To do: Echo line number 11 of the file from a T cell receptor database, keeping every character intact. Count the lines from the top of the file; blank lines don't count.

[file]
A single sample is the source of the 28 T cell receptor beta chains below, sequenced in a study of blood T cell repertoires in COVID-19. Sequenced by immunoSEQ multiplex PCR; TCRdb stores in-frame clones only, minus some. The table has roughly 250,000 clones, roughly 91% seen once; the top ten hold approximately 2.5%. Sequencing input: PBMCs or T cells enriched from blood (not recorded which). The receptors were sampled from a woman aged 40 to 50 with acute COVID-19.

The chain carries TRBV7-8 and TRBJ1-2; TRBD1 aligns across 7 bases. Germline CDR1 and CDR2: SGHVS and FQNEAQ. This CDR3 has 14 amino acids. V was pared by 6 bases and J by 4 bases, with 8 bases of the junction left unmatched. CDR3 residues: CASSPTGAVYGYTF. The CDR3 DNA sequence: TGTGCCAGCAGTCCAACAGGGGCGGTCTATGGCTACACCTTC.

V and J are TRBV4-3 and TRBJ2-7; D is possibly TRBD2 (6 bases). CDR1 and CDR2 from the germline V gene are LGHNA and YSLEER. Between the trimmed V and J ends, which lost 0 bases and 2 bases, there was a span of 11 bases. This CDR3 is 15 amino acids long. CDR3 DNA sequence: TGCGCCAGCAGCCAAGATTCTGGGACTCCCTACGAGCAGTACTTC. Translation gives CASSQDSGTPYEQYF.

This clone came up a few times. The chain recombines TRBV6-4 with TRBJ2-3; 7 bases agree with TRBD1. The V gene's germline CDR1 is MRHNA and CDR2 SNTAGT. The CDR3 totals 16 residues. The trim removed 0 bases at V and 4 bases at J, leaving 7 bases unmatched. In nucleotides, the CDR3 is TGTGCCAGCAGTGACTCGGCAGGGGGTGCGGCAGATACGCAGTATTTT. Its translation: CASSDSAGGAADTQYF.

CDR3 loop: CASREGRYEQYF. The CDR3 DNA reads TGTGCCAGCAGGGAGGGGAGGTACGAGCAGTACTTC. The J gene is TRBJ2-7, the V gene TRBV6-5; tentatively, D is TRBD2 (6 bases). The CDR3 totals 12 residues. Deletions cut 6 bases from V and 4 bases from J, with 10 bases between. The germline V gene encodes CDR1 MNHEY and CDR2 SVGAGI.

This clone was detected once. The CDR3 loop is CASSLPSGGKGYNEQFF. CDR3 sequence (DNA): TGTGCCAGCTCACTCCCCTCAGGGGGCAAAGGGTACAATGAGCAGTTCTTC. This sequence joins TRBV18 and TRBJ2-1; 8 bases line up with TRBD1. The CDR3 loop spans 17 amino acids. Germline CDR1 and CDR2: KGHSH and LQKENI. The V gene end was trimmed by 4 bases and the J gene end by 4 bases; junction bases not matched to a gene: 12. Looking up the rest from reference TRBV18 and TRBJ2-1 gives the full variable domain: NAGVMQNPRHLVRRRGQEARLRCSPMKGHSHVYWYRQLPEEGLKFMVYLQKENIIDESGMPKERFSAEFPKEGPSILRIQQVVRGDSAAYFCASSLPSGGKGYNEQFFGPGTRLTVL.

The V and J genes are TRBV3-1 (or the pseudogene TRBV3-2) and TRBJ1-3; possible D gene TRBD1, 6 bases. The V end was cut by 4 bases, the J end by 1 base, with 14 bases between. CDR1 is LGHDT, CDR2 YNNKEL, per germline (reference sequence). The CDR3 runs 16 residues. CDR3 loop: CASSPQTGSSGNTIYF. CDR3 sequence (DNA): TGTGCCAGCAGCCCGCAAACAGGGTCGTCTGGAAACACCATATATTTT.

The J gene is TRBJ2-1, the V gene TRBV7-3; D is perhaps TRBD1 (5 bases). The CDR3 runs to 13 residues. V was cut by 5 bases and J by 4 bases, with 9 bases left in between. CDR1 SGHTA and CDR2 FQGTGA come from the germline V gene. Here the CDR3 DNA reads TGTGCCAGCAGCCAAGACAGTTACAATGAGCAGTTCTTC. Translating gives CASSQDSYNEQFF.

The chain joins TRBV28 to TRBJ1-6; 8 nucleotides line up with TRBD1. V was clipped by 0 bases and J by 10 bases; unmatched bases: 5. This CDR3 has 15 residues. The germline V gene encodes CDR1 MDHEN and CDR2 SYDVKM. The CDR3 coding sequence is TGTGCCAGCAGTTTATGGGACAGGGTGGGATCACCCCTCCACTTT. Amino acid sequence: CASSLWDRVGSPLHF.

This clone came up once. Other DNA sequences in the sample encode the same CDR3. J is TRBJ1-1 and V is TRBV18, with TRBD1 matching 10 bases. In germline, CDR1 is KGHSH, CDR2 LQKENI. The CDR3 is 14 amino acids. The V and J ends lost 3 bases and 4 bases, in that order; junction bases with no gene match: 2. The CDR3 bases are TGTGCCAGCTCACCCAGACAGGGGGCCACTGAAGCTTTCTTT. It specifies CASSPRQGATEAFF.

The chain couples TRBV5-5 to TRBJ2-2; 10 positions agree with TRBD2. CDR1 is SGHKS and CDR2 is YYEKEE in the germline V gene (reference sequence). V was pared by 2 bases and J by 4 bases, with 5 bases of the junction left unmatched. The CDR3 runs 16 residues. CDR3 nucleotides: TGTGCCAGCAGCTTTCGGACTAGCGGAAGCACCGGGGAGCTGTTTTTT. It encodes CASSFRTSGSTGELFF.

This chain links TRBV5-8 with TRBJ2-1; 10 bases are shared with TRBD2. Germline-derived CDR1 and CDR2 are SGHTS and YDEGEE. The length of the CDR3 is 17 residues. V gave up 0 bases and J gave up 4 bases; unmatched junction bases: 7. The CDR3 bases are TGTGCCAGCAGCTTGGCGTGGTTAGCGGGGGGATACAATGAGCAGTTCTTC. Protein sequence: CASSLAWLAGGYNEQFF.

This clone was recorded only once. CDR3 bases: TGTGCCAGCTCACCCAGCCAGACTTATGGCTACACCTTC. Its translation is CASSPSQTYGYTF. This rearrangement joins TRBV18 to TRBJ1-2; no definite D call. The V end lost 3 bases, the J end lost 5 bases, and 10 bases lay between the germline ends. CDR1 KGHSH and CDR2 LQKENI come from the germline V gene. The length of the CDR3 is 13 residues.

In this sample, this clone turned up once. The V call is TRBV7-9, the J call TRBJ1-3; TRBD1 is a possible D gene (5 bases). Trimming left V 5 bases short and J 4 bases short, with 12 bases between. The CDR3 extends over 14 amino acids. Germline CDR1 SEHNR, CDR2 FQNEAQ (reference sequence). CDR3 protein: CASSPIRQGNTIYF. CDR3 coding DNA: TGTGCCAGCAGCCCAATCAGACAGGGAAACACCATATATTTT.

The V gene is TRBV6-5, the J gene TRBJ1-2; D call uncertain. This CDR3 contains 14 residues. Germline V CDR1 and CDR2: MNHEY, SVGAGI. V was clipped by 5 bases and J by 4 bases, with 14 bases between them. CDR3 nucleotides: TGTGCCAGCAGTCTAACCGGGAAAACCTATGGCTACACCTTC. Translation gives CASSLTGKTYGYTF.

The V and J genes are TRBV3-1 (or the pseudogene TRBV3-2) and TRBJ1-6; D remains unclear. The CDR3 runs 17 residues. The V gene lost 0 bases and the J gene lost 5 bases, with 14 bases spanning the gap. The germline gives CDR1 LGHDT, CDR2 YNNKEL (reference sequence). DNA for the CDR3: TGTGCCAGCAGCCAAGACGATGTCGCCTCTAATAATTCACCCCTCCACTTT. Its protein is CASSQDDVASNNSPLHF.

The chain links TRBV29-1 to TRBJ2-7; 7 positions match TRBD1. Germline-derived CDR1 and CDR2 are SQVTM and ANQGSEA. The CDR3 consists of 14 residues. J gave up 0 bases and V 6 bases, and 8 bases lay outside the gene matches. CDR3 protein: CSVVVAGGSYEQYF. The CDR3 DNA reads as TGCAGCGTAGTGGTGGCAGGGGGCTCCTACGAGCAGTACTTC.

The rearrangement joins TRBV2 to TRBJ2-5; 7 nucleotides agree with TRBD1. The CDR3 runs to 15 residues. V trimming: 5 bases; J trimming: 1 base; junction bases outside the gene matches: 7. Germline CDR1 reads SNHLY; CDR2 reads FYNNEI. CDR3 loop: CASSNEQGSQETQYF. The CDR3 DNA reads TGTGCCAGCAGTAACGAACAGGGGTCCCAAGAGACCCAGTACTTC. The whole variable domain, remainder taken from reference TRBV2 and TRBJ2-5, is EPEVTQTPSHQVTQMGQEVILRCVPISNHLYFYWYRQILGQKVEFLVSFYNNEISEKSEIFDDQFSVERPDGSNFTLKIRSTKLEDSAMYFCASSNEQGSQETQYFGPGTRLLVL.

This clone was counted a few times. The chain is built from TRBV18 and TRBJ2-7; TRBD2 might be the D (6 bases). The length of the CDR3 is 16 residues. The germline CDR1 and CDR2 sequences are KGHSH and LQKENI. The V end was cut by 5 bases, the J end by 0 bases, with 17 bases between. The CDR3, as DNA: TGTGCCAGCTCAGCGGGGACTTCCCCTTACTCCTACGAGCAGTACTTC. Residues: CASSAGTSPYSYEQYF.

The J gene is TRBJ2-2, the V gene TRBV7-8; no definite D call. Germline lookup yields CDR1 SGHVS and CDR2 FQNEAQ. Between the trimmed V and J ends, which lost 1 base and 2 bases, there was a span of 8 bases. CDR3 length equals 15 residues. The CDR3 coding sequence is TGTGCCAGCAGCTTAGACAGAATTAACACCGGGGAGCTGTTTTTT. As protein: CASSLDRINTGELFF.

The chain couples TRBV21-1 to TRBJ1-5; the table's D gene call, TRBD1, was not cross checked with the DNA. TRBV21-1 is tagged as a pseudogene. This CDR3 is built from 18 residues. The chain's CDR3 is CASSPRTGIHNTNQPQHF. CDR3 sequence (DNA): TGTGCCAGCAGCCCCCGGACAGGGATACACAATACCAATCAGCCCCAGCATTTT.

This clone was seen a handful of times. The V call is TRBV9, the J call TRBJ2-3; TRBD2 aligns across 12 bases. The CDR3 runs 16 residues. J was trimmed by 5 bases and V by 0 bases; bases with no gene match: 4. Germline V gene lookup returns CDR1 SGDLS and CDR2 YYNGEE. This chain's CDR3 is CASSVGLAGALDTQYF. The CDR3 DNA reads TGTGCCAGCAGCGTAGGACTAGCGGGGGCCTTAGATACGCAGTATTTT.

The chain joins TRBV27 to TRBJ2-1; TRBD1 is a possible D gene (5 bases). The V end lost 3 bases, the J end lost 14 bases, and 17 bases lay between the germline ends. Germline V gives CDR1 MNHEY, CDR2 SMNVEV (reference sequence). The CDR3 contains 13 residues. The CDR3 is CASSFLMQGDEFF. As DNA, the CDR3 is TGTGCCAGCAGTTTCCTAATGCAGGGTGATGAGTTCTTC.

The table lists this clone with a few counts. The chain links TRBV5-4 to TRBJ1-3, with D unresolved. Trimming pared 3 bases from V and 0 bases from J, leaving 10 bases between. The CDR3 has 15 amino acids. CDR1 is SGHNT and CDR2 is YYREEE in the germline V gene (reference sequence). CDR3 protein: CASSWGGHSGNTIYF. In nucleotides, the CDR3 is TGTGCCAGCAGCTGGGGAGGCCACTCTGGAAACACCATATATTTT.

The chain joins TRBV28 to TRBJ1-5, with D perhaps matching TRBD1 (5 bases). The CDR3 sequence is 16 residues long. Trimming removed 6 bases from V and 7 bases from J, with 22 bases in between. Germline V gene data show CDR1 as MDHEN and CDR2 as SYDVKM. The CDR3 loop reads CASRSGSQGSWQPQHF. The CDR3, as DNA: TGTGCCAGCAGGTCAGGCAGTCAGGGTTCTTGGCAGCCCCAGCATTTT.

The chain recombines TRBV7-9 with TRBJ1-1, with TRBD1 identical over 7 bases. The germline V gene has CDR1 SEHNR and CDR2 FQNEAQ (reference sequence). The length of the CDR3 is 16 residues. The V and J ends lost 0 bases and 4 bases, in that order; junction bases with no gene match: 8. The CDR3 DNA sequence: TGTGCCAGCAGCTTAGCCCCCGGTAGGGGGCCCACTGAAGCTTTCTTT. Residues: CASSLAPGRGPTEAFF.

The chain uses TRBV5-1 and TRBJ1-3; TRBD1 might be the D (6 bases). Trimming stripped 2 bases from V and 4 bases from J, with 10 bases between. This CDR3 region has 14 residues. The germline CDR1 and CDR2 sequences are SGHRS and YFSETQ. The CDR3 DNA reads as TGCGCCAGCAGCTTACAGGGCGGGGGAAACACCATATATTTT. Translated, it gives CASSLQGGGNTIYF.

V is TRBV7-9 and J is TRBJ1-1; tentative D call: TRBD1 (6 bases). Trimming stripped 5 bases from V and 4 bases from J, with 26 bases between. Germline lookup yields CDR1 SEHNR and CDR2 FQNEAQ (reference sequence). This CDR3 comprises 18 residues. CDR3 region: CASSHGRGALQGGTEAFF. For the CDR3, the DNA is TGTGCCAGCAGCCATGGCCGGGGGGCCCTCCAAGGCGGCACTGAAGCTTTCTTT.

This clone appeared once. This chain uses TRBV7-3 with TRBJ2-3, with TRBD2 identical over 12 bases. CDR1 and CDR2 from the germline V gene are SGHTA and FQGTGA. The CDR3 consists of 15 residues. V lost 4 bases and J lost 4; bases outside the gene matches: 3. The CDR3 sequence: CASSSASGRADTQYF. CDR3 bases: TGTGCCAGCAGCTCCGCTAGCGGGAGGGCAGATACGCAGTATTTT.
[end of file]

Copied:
The chain couples TRBV5-5 to TRBJ2-2; 10 positions agree with TRBD2. CDR1 is SGHKS and CDR2 is YYEKEE in the germline V gene (reference sequence). V was pared by 2 bases and J by 4 bases, with 5 bases of the junction left unmatched. The CDR3 runs 16 residues. CDR3 nucleotides: TGTGCCAGCAGCTTTCGGACTAGCGGAAGCACCGGGGAGCTGTTTTTT. It encodes CASSFRTSGSTGELFF.